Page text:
By the time Julia Ducournau’s cannibalistic coming of age story, Raw, screened at Fantastic Fest in 2016, the film had already developed a reputation. A screening at TIFF just weeks prior resulted in a couple of viewers fainting during the graphic bits and requiring medical aid. The exact type of thing that writes headlines and spurns the rumor mill. So, when my small spillover theater for Raw’s U.S. premiere began to fill up, there were more than a few apprehensive faces at the discovery of a screening food special; beef tartare. Dine on raw meat while watching Raw, a film about a young woman developing a taste for raw flesh? Why yes, that is the precise type of wry detail you often find at Fantastic Fest. My entire row looked at each other, grinned, and vowed to take on this culinary dare in unison. Before the screening had even begun, new friends were forged over beef tartare and cannibalism. That’s the magic of Fantastic Fest.
Matthew Monagle, Film School Rejects and The Austin Chronicle (@LabSplice)
Considering that this will be only my third Fantastic Fest – and that I can barely remember the movies I saw in 2017, let alone the experience of watching them – I’m not exactly drawing from a deep well of memories. There’s also the boring truth that many of my favorite Fantastic Fest experiences involve introducing myself to other film critics or having an in-person conversation with people I’ve come to admire online. Would shaking hands with Amy Nicholson count as a standout festival experience? Maybe not for everyone, but it does for me.
Still, there is one screening that stands out a bit above the rest. Like many others, when I read the description of One Cut of the Dead, I immediately shifted it to the very bottom of my list. Zombie? Found footage? The notoriously tricky horror-comedy? I reserve the right to maintain a healthy skepticism towards any of these subgenres; add the three of them together and there was no way I was going to make time to see this film.
And I very nearly didn’t! What eventually changed my mind wasn’t the effusive praise of my friends – it was how they all began their recommendation. They told me how much I was going to hate it.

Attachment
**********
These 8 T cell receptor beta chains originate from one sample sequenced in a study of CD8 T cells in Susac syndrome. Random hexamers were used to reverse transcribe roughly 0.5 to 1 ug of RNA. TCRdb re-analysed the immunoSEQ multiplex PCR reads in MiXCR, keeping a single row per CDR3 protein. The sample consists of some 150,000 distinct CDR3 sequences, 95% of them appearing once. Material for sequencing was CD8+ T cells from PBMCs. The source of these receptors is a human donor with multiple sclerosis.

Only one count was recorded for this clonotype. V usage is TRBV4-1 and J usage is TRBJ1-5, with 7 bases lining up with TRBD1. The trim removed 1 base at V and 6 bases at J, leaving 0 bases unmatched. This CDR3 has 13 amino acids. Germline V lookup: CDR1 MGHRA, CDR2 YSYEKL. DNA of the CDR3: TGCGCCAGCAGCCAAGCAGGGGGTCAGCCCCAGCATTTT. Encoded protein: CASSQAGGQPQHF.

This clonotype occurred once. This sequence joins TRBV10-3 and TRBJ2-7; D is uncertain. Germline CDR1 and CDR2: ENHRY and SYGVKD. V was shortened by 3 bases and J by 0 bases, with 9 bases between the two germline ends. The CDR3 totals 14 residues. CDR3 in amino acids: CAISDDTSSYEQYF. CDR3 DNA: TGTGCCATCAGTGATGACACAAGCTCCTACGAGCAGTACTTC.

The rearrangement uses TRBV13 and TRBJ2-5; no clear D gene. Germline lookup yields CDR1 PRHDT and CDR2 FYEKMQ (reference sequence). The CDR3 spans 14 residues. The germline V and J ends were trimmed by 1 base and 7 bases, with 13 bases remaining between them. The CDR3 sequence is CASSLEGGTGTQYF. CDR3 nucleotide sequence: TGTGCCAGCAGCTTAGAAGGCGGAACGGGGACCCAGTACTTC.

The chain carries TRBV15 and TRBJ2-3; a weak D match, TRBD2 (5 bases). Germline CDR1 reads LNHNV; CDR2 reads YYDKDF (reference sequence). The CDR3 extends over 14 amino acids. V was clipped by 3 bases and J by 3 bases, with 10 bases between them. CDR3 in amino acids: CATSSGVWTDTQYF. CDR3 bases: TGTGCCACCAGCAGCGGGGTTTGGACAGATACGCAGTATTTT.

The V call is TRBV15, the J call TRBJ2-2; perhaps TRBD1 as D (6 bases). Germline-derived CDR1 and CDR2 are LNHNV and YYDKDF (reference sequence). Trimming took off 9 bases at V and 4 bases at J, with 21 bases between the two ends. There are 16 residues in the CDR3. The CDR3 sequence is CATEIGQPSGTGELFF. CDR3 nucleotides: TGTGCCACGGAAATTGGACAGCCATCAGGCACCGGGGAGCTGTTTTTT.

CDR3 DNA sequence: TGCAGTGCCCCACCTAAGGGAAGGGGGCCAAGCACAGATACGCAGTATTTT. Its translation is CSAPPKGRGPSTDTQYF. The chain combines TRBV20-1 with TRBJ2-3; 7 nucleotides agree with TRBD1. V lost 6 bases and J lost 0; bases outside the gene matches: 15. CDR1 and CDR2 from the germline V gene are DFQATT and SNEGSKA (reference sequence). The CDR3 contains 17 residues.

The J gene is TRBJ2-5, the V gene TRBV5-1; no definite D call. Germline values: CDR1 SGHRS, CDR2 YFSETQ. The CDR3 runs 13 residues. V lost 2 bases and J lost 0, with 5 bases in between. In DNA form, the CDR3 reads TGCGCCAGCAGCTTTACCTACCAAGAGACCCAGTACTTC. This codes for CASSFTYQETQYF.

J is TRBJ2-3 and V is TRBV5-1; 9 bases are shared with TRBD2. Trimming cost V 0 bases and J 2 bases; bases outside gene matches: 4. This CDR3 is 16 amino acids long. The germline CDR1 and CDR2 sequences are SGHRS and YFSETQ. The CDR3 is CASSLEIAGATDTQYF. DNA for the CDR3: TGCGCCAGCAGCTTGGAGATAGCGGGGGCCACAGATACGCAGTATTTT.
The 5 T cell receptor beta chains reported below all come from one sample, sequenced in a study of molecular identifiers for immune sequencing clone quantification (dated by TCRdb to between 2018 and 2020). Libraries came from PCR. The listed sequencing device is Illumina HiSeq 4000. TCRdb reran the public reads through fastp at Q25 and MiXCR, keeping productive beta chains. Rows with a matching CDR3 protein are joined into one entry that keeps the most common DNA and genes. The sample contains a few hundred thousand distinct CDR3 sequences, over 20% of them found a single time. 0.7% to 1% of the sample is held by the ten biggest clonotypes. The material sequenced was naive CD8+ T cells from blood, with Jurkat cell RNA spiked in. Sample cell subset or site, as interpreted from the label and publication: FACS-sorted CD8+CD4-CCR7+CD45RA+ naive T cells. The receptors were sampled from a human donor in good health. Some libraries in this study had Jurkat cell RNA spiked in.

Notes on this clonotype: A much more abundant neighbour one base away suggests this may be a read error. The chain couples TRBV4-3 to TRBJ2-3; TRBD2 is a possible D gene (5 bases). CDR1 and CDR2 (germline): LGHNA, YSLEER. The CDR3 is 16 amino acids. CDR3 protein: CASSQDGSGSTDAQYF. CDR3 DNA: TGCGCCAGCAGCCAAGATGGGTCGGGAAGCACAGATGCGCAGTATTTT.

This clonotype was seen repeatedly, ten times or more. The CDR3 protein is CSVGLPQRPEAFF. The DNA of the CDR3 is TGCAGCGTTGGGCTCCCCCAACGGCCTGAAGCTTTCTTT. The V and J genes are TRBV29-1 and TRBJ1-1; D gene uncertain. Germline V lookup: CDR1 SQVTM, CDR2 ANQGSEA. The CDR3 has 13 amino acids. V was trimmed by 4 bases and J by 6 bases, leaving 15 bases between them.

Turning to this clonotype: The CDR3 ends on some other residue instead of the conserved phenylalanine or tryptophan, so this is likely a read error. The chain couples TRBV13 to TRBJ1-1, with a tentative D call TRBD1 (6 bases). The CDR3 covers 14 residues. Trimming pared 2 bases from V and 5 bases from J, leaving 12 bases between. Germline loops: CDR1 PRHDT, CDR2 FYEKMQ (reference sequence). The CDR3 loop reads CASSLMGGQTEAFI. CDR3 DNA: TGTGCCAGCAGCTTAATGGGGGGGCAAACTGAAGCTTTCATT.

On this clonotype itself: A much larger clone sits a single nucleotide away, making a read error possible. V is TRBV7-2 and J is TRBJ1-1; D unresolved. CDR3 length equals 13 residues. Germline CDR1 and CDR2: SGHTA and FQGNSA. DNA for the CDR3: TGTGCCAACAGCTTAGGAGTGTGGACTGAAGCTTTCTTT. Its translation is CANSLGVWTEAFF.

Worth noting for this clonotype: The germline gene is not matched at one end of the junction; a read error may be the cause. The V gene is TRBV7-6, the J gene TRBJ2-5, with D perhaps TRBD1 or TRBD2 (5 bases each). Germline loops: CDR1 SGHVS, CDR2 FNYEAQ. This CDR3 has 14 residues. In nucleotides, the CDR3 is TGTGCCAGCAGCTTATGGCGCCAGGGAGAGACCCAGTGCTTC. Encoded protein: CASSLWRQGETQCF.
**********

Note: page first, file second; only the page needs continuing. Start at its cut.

“Give it thirty minutes.”
“Don’t leave the theater right away.”
“You’re going to want to give up at about the 15-minute mark. Resist that.”
Even before the screening started, the Fantastic Fest programmer doubled down on this description by telling a story about the screener he received, complete with a sticky note that said, “Please do not turn this off right away.” Finally, the movie started, and my friends were absolutely right – I hated it with an unbridled passion… until about the 30-minute mark. Most fans now know that One Cut of the Dead is an utterly unique horror film and well worth the wait, but this kind of experience is the kind you only get with festivals. If it’s true that money won is twice as sweet as money earned, then unexpectedly good movies are certainly at least 50% more enjoyable than the most-anticipated selections.
Ed Travis, Cinapse.co (@Ed_Travis)
I moved to Austin in August of 2010 and had purchased my Fantastic Fest badge before even making the move. I’d been in the city for all of a couple of weeks before I was thrust into an environment I’d only previously dreamed of. I’d left a career behind, had no prospects beyond “movies!”, and knew absolutely no one in the city. But I knew I’d moved to a city full of “my people”, and I believed that if I just put myself in the environments I’d been dreaming about and which led me to relocate halfway across the country, I’d get to know some folks and find a new and inspiring community. This has since come to be true, and Fantastic Fest has become an annual ritual celebrated amongst friends and fiends alike. “My people” indeed.